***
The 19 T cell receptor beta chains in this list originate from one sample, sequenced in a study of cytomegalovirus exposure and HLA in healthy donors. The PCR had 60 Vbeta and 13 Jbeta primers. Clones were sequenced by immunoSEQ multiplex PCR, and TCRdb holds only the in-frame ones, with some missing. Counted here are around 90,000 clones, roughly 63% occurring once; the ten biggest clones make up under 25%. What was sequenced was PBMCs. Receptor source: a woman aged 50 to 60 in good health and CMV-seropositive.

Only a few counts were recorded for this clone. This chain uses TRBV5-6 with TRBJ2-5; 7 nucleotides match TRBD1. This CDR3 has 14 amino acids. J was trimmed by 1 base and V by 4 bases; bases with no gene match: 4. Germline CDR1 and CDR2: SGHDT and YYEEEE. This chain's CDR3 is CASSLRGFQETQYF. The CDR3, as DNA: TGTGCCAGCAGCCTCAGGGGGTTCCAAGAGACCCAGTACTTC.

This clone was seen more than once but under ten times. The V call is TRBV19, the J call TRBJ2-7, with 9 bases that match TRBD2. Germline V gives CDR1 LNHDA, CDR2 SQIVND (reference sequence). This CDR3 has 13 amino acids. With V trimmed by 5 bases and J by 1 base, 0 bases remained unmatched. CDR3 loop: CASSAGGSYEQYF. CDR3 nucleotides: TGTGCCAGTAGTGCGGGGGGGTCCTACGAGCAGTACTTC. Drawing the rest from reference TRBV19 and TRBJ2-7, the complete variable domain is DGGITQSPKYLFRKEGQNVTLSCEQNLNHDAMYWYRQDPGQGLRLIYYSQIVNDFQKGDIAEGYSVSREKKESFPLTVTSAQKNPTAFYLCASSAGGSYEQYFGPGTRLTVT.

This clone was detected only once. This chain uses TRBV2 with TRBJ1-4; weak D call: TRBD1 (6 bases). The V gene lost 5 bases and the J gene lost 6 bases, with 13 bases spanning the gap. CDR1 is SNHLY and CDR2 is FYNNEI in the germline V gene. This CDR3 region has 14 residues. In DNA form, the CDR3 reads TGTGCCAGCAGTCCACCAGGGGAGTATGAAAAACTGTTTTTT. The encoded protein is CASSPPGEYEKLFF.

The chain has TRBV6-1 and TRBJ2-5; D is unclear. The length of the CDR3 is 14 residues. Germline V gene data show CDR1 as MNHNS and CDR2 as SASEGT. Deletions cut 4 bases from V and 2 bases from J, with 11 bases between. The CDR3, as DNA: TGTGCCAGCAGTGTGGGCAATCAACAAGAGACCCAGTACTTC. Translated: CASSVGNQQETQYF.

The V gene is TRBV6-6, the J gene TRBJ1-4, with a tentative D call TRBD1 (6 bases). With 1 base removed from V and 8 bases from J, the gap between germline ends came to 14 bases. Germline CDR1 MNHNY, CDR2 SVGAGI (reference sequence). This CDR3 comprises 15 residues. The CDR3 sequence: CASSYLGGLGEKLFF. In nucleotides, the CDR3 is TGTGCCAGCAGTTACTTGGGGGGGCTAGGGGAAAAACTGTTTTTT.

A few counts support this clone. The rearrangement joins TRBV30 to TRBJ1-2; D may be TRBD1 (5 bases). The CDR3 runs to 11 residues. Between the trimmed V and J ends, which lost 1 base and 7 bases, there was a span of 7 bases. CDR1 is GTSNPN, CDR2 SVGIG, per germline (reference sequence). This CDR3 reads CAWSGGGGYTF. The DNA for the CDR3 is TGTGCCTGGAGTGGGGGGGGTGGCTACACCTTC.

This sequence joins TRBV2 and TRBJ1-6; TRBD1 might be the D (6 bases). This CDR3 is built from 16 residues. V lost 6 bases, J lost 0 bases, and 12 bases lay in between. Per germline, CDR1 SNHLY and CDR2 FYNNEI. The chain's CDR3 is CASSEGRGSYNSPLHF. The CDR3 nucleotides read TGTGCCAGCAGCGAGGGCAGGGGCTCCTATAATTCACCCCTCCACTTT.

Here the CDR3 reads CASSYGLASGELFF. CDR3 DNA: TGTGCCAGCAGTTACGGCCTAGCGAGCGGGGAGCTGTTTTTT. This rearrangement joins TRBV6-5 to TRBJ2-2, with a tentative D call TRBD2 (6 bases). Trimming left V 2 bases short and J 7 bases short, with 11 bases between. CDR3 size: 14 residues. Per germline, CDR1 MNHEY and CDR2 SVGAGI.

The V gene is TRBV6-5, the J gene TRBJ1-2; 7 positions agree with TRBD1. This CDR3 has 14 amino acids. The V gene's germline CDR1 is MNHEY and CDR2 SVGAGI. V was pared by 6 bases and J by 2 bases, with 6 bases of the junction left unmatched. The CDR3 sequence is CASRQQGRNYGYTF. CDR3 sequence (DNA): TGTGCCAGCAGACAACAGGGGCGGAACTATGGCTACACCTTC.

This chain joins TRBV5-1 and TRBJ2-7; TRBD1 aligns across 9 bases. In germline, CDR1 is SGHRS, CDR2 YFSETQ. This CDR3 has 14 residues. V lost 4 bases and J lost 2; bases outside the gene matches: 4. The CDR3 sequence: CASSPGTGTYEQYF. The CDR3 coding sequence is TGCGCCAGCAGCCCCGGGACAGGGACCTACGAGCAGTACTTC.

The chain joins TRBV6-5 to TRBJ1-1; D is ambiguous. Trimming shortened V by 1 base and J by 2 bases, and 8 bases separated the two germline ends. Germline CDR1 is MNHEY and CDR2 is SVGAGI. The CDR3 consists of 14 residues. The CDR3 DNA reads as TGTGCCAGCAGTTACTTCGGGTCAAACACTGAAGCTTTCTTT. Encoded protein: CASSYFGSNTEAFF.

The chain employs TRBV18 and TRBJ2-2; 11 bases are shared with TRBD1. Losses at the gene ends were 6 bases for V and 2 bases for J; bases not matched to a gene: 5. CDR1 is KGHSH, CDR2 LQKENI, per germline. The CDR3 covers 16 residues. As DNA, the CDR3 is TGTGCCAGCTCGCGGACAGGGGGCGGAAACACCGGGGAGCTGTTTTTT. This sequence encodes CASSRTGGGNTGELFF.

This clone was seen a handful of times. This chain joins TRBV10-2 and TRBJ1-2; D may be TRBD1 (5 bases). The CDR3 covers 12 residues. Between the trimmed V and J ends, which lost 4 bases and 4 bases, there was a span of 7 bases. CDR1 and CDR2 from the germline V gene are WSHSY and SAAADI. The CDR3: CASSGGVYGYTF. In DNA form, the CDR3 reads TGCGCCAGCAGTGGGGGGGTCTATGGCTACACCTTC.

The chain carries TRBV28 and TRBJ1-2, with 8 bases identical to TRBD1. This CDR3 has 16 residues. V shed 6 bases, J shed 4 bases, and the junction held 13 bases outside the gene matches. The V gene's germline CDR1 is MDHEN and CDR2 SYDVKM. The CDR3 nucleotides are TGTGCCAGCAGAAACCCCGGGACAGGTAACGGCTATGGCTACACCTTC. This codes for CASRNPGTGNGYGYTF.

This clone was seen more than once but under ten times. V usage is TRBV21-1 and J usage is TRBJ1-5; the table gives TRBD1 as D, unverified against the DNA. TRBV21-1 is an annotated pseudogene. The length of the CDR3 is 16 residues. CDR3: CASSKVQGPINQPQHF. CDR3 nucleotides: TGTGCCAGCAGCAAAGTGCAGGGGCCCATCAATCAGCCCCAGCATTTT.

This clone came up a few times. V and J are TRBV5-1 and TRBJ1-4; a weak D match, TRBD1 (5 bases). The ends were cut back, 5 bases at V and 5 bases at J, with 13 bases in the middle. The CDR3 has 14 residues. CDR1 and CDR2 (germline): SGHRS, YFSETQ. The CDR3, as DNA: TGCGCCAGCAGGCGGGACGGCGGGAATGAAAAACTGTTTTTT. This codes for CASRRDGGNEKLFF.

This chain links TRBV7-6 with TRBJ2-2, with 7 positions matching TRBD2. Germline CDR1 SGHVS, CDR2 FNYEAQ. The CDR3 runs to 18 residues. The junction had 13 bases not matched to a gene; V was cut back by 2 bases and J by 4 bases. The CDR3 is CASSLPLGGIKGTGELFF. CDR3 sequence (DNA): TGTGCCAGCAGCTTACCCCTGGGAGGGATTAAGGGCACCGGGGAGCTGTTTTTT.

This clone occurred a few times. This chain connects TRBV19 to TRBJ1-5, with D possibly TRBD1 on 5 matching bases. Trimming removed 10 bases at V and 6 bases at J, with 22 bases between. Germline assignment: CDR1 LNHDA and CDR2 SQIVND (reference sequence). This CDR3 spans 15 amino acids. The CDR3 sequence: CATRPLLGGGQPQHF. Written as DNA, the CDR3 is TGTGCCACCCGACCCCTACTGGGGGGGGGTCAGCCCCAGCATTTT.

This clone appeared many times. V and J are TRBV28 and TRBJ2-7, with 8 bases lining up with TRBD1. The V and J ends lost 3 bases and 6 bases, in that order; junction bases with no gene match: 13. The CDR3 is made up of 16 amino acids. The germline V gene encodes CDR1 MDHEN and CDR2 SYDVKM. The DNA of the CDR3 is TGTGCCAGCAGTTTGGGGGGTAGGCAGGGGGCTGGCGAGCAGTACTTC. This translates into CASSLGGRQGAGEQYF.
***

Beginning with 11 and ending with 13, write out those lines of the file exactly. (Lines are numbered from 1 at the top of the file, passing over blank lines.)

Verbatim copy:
This chain joins TRBV5-1 and TRBJ2-7; TRBD1 aligns across 9 bases. In germline, CDR1 is SGHRS, CDR2 YFSETQ. This CDR3 has 14 residues. V lost 4 bases and J lost 2; bases outside the gene matches: 4. The CDR3 sequence: CASSPGTGTYEQYF. The CDR3 coding sequence is TGCGCCAGCAGCCCCGGGACAGGGACCTACGAGCAGTACTTC.

The chain joins TRBV6-5 to TRBJ1-1; D is ambiguous. Trimming shortened V by 1 base and J by 2 bases, and 8 bases separated the two germline ends. Germline CDR1 is MNHEY and CDR2 is SVGAGI. The CDR3 consists of 14 residues. The CDR3 DNA reads as TGTGCCAGCAGTTACTTCGGGTCAAACACTGAAGCTTTCTTT. Encoded protein: CASSYFGSNTEAFF.

The chain employs TRBV18 and TRBJ2-2; 11 bases are shared with TRBD1. Losses at the gene ends were 6 bases for V and 2 bases for J; bases not matched to a gene: 5. CDR1 is KGHSH, CDR2 LQKENI, per germline. The CDR3 covers 16 residues. As DNA, the CDR3 is TGTGCCAGCTCGCGGACAGGGGGCGGAAACACCGGGGAGCTGTTTTTT. This sequence encodes CASSRTGGGNTGELFF.